Monopolistic competition and economic efficiency (Монополистическая конкуренция и экономическая)
ICEF, 2nd year, 2nd group.
Tutor: Natalya Frolova.
ESSAY ON MICROECONOMICS:
Monopolistic competition and economic efficiency.
Международный институт экономики и финансов, 2 курс,
Высшая школа экономики.
Year 2000, March.
One of the most important and basic economic issues is the theory of
Market Structure. The meaning of economics as a science is the description
and explanation of different ways of economic agencies’ interactions
through commodities, services, mediums of exchange like money, production
processes and other in order to increase their wellbeing in a materialistic
part of life. The satisfaction, although only partial, of either economic
agency could not be achieved while acting without knowing something about
the market, on which it operates. One can not predict or expect either
producers’ or consumers’ behaviour without knowing general profit and
utility maximising notions and conditions. The structure of a market
provides this information.
The theory of Market Structure divides the markets into four most
distinctive types. The polar ones are the pure competition and pure
monopoly. Between these extreme case lie two imperfectly competitive market
structures: monopolistic competition (the one, which is closer to perfect
or pure competition, and which would be described in this essay) and
oligopoly (closer to monopoly, but has more than one but not many large
operating firms, lower monopolistic power and other distinctive features).
The markets, which combine both the price making of a monopoly with a
large number of suppliers and free- entry conditions of pure competition
are the most popular and wide spread ones. Among these are almost all
retail stores like record shops and clothing shops, food facilities like
restaurants and fast-food enterprises, producers of non-alcoholic beverages
like Coca-Cola or Pepsi and a great variety of others. Because such markets
combine the features of monopoly and competition, they are called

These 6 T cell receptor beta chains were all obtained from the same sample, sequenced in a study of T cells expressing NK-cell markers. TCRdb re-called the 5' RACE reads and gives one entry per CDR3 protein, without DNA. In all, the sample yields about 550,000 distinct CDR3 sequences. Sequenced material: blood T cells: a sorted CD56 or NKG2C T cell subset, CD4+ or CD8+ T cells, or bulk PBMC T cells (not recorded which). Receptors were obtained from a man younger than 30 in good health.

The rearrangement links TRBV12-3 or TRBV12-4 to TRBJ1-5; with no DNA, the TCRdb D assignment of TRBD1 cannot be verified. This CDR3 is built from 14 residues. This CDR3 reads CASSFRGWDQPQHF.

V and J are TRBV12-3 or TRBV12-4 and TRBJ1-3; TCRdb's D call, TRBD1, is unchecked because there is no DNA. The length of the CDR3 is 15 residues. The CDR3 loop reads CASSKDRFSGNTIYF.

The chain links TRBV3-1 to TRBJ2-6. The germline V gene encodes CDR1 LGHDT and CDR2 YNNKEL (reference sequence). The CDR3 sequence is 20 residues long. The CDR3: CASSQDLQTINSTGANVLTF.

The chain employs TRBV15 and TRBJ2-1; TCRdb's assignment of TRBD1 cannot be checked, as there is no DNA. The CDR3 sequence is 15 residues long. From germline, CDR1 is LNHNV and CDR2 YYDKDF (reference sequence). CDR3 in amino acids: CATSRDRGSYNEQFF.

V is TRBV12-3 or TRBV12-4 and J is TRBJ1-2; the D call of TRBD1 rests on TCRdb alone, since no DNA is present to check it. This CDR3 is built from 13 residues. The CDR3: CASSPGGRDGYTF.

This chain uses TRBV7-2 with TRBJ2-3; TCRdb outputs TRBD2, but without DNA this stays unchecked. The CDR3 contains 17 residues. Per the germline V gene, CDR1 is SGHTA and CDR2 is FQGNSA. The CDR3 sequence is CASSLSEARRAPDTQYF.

monopolistically competitive. This model is also very interesting and
important tool for analysing such issues as product variety and product
choice. It helps us understand whether the market system leads to the
production of the “right” assortment of goods and services as it is too
expensive to produce all conceivable commodities and there is always a
problem of choice.
There are several characteristic assumptions, which identifies the
1. Sellers are price makers. The reason for this is that unlike in
perfect competition where the product is identical, there is a
slightly differentiated or heterogeneous product. Even if some firm
has a monopolistic right on its trade mark and other firms are not
allowed to produce the identical commodity, they have the opportunity
to produce similar, but slightly different product and compete with it
on the market. The greater is the difference of the firm’s product
from other one’s (can be based even on location), the greater is the
monopolistic power of that firm and the less elastic is the demand
curve for its output. This feature enables it to charge a slightly
different price relative to its competitors without loosing all its
customers. Product differentiation leads to the potentiality for a
firm to affect the price for the good or service it produces. Although
this ability is very limited and depends on the degree of
differentiation, a monopolistically competitive firm faces the
downward sloping demand curve like a monopoly or oligopoly (this is
the main characteristic of every imperfect competition market).
Product differentiation makes this model different from pure competition
model. Economic rivalry takes the form of non-price competition:
1. Product differentiation may be physical (qualitative).
2. Services and conditions accompanying the sale of the product are
important aspects of product differentiation.
3. Location is another type of differentiation.
4. Brand names, advertising and packaging lead to perceived differences.
5. Product differentiation allows producers to have some control over the
prices of their products.
2. Sellers do not behave strategically. As there is a large (like in
perfect competition) number of small firms, we assume, that each of
them does not have a noticeable effect on the price decision of other
producers, while changing the price for its output. Thus, firms do not
take into consideration the expectation of a reaction of their
competitors to their price and output decision. Buyers & sellers are
3. All participants have perfect information.
4. No entry barriers on the market. Neither technological nor legal
barriers to entry exist. This feature is similar to the perfect
Firm's goal is to take the pure competition’s demand curve and shift it
in the direction of the monopolist’s demand curve. It does this through
price discrimination. Let us now discuss the profit maximising conditions